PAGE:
…or do I have a legitimate gripe?
My grocery store has this annoying habit of offering “daily specials” at the register. They don’t offer USEFUL things – like city trash bags, which I ALWAYS leave the store without, because one can’t buy them in the aisles; they must be bought at the registers. Nope; often, most of these specials are horrid offerings – sugary “fruit” snacks or dreadful BBQ chips – but the other day, my brazenly pierced check-out girl asked if I would like to try Fruity Cheerios. Given that I was starving – I hadn’t eaten lunch, and hadn’t bought anything that could pass for emergency tide-me-over food – I said “sure, why the hell not?” (I used those actual words; I thought brazenly pierced check-out girl could hack it). I popped open the box before I buckled my seat belt and decided that, as far as impulse buys go, this was not a stinker.
Right about now, you’re wondering “what the HELL does this have to do with teaching?!” Patience, Grasshopper; I’m getting there…
ANYWAY, we’ve started eating breakfast at a real table lately, with the occasion of new floors and space in which to put said table. My children, I may or may not have mentioned, are excellent, eager readers and, in true kid-at-the-breakfast-table form, love to read the backs of cereal boxes while they crunch. Frankly, so do I, which is how we got here in the first place.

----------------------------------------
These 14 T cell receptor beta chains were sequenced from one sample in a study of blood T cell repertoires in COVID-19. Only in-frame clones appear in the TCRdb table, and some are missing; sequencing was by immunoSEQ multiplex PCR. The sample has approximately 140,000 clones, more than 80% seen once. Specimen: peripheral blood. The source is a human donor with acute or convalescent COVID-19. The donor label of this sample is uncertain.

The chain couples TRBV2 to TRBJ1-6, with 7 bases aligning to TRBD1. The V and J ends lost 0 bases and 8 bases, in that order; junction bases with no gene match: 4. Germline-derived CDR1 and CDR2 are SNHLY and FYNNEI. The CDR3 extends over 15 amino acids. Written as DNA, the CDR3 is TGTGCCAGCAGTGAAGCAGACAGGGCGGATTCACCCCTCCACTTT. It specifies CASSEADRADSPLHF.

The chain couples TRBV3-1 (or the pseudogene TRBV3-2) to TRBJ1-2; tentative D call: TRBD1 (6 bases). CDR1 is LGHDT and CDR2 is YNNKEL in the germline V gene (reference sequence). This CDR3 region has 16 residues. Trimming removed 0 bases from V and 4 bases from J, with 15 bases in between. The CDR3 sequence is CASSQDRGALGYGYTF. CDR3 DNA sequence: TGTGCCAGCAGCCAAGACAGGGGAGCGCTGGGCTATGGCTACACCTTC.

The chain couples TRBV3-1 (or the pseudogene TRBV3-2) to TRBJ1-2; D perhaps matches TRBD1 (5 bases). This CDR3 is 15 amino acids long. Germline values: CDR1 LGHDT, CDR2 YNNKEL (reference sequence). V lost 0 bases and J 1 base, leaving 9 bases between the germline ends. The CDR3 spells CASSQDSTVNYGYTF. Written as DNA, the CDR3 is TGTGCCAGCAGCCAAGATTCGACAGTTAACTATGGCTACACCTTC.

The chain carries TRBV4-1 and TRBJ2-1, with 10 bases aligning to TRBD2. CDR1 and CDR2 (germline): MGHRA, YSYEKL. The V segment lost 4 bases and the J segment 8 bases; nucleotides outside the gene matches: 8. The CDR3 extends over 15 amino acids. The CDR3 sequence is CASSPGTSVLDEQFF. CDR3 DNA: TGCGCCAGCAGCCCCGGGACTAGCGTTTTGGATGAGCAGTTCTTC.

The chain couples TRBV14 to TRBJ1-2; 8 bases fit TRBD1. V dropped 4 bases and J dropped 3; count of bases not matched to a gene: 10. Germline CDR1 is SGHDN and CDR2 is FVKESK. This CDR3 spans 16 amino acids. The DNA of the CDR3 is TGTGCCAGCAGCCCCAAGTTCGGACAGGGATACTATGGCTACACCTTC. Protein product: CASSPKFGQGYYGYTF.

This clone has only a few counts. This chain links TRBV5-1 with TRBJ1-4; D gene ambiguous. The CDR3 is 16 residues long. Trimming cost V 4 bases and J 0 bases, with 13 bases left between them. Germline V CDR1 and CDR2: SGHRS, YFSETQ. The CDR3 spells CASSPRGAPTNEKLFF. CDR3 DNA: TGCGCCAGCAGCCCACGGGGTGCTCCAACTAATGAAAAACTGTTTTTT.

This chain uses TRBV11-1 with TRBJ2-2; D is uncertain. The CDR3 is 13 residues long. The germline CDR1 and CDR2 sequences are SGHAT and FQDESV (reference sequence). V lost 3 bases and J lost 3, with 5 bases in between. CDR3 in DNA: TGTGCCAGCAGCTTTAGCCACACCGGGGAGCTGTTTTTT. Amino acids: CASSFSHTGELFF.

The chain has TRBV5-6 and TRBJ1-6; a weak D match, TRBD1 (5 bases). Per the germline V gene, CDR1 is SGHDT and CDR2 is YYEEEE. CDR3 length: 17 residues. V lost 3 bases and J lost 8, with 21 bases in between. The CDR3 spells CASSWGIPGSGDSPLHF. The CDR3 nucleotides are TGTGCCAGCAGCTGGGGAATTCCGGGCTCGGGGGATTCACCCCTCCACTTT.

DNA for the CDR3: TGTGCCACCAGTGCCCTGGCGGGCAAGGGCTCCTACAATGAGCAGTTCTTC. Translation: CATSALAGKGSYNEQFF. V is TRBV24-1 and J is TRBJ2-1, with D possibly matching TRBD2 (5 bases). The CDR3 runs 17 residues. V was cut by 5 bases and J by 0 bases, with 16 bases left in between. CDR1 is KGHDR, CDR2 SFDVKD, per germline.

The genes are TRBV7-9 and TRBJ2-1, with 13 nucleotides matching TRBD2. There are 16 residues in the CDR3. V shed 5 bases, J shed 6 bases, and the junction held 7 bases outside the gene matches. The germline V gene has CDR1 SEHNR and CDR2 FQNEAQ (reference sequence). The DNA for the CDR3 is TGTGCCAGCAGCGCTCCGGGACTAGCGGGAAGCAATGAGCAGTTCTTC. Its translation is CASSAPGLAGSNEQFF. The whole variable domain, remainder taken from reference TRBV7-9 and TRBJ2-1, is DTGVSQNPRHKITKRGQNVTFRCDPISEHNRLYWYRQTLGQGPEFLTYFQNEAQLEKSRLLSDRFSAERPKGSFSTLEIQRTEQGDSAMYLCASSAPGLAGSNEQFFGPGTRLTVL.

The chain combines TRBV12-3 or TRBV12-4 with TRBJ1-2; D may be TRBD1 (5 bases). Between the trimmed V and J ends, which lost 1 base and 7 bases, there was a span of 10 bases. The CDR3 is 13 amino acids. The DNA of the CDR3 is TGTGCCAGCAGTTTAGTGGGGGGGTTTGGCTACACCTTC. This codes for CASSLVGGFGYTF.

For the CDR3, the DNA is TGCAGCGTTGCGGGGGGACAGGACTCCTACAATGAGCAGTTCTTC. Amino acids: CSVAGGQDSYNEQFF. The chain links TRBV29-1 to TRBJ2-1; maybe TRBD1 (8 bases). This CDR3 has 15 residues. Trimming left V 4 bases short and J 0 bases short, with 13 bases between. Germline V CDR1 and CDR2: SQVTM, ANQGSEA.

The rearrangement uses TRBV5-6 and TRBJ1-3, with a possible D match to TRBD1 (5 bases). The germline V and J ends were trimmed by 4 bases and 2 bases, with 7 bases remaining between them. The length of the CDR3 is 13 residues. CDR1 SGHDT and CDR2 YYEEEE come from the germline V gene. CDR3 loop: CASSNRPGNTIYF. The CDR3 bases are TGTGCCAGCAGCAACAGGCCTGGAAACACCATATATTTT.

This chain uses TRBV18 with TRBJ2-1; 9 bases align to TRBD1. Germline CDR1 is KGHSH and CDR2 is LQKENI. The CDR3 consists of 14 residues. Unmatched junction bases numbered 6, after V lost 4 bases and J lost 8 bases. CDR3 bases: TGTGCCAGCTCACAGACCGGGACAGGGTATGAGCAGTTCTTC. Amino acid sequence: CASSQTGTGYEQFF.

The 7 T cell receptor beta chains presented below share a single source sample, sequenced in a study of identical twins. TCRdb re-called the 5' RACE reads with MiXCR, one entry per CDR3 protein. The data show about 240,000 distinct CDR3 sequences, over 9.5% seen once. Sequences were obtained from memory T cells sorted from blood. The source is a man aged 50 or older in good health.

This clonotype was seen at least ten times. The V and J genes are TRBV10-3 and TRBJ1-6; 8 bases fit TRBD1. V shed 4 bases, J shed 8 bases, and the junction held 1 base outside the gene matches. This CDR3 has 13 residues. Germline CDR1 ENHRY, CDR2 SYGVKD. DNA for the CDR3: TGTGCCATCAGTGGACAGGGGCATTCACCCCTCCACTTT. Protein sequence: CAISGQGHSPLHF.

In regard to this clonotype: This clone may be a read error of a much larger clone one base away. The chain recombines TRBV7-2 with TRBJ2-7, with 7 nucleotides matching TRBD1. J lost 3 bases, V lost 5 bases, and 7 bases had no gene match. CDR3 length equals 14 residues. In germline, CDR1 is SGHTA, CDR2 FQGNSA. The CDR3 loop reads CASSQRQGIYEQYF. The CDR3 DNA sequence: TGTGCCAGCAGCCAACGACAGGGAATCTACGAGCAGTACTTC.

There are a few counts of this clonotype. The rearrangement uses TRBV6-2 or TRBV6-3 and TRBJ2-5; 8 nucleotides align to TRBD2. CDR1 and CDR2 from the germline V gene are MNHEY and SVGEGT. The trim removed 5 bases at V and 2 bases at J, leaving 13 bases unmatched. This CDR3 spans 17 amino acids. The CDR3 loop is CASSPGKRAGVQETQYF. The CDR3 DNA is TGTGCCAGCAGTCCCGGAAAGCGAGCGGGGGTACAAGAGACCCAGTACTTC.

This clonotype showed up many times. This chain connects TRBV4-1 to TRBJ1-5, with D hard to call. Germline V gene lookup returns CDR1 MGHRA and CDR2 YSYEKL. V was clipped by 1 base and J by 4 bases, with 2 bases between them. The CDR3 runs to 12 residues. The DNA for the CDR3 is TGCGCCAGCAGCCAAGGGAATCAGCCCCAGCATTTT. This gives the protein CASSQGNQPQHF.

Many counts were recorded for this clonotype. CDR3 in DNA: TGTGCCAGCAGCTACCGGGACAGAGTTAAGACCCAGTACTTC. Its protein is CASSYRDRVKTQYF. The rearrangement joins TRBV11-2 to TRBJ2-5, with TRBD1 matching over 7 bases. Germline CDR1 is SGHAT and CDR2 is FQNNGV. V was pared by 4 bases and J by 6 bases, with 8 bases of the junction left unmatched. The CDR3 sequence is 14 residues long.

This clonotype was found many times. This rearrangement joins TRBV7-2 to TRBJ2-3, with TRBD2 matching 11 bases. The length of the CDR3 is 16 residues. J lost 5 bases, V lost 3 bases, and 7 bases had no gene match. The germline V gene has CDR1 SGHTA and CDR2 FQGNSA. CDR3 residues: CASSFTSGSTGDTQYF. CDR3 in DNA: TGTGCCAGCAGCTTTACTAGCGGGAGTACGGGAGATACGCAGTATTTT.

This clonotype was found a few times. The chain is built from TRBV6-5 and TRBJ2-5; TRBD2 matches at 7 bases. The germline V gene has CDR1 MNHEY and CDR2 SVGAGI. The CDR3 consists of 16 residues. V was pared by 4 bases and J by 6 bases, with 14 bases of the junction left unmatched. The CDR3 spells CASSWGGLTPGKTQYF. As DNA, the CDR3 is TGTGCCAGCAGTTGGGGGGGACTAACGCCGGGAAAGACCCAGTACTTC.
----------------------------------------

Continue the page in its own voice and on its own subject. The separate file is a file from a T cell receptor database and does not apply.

So, I’m reading the Fruity Cheerios box, where there are four little balls on the back filled with information that is supposed to make moms everywhere prefer Fruity Cheerios to those “other” fruit-O cereals. The very first ball, in fact, says, and I quote:
Excellent source of WHOLE GRAIN
Did you know that only 1 in 10 kids get enough whole grain per day?
It’s recommended that most kids get at least 48g of whole grain per day.
Now, aside from this seeming like a WHOLE HELL of a lot of grain, and the fact that no where on the box does it mention how many grams of whole grain are actually in a serving of this stuff, the first complete sentence is WRONG, WRONG, WRONG! One in ten kids GETS enough – there’s only ONE kid – there should be a singular verb there, folks!
I wrote an email to the Cheerios people. Here’s what I said:
As an English teacher and mother of two voracious readers (who enjoy reading the back of Cheerios boxes while they eat breakfast), I need to take some issue with the grammar on the back of the Fruity Cheerios box: “Did you know that only 1 in 10 kids get enough whole grain per day?” The subject of the main clause in that sentence is the “one kid,” which means that the verb should be the singular “gets.” Please help me do my part to teach our young people correctly and to save our language.
Too much, or am I well within my parent/teacher boundaries to request that they get themselves an editor with a grasp of the target language?